THE BIG INTERVIEW – BRADLEY SKEETE
By Richard Hubbard
There are two objectives at the top of Bradley Skeete’s bucket list that he is eager to chalk off at the earliest opportunity.
First is for his quest to win his British title outright to be done and dusted, with the next step in the process coming on Friday night at the Brentwood Centre, where his mandatory challenger Shayne Singleton will be emerging from the opposite corner.
If successful, there will still be another defence to negotiate and Skeete’s plan is to get straight back in the gym and get it booked in as soon as possible.
Once full custody of his belt is secured, ‘Super Skeete’ wants to step it up and turn himself into a headline attraction on British boxing’s newest and biggest platform – the broadcast partnership of BT Sport and BoxNation.
Skeete accepts his determination to dominate the domestic title picture has resulted in him missing out on marquee fights that would have seen him propelled to the forefront of BT’s entry into the sport, but it is a forfeit he is prepared to take on the chin for now as he continues to set about his battle for belt ownership.
“Definitely, when I was in the process of signing a new contract I knew the BT thing was there or thereabouts and I thought it is all coming at the right time, with me having my British title, getting the big exposure and coverage and winning my title outright then, wham, I’m going to be in massive fights on BT.
“It hasn’t worked out that way yet and it is sentimental and not great business for me, but it is the British title and you’ve just got to open the box and look at it. It stares back at you gleaming! I want it to keep and that is just me.
“If you went back and asked the British champions who defended it once or twice, I bet that eats them up. It would me.”
Skeete and Singleton share a common opponent in Sam Eggington, who the Lancashire man was stopped in five against and Skeete comfortably outpointed to win the title.
However, the 29-year-old insists he will not be overlooking his latest challenger, but doesn’t rate his chances of causing an upset.
“Definitely not, this is his world title fight and he knows he’s up against it. He can train as much as he wants, but the best Shayne Singleton don’t beat the best me. No way.
“Take away other fights, I just don’t see what he can do to beat me. He is saying he’s got a way, but he ain’t going to outbox me and he is an idiot if he thinks he can. If he comes to have a fight he will come unstuck, so I don’t know how he thinks he’s gonna win the fight.”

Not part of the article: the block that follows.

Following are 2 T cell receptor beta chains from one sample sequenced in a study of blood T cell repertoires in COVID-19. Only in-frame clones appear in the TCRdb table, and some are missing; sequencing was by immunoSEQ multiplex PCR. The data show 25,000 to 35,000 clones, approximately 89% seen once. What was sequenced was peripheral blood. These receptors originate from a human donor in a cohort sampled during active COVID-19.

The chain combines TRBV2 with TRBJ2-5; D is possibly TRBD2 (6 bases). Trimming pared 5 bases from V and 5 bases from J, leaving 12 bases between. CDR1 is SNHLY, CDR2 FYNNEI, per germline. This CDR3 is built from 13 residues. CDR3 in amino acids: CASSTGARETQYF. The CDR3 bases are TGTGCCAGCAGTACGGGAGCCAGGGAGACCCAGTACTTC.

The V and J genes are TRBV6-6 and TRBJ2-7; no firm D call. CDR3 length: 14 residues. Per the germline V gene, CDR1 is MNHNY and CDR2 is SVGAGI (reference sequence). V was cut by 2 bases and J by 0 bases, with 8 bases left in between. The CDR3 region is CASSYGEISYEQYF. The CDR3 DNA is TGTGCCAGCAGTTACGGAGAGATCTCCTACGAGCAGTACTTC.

Such fighting talk is not what we have become accustomed to from one of the most popular and politest characters in the British fight game.
“You know what it is, I am sick of his name because the fight should have happened in October and we will be in June. I’m sick of him and his name and just want to move on.”
Moving on – and hopefully up – will involve jumping aboard the BT bandwagon and Skeete has been impressed with what he has seen so far.
“I’ve been watching and with the four shows they have improved with every one. They are just going to get bigger and better I think.
“I’m signed with Frank and, don’t get me wrong, it is great to be part of BoxNation, but the coverage and exposure on BT is going to be great for my career,” he added before setting out his short-term goals.
“By the end of the year I want to have the belt wrapped up and be in a decent fight. To test me and step me up to world level.”
Skeete knows full well that the welterweight world champions are a genuine force, with names such as Errol Spence, Keith Thurman and Manny Pacquiao holding the belts.
Leaping from British title level to such formidable opponents is not a realistic option.
“Listen, I can’t go into those fights off the back of the Singleton fight! I can’t and I would be a fool to think that. That is why it is going to be a process of getting me the right fights after domestic level.
“From Singleton to someone like Thurman is just not on, but that is where training camps come in where you are not working towards a certain opponent, but to the future.
“With me, when I get to world level I want to win the world title and keep it, remaining at the top for as long as I can. So I’ve got to be ready and don’t just want to jump in for the sake of fighting for a world title. Then where do you go? You would become the forgotten man.”
Round 3: Skeete recalls the time when he was told to up his game and become a more fan-friendly prospect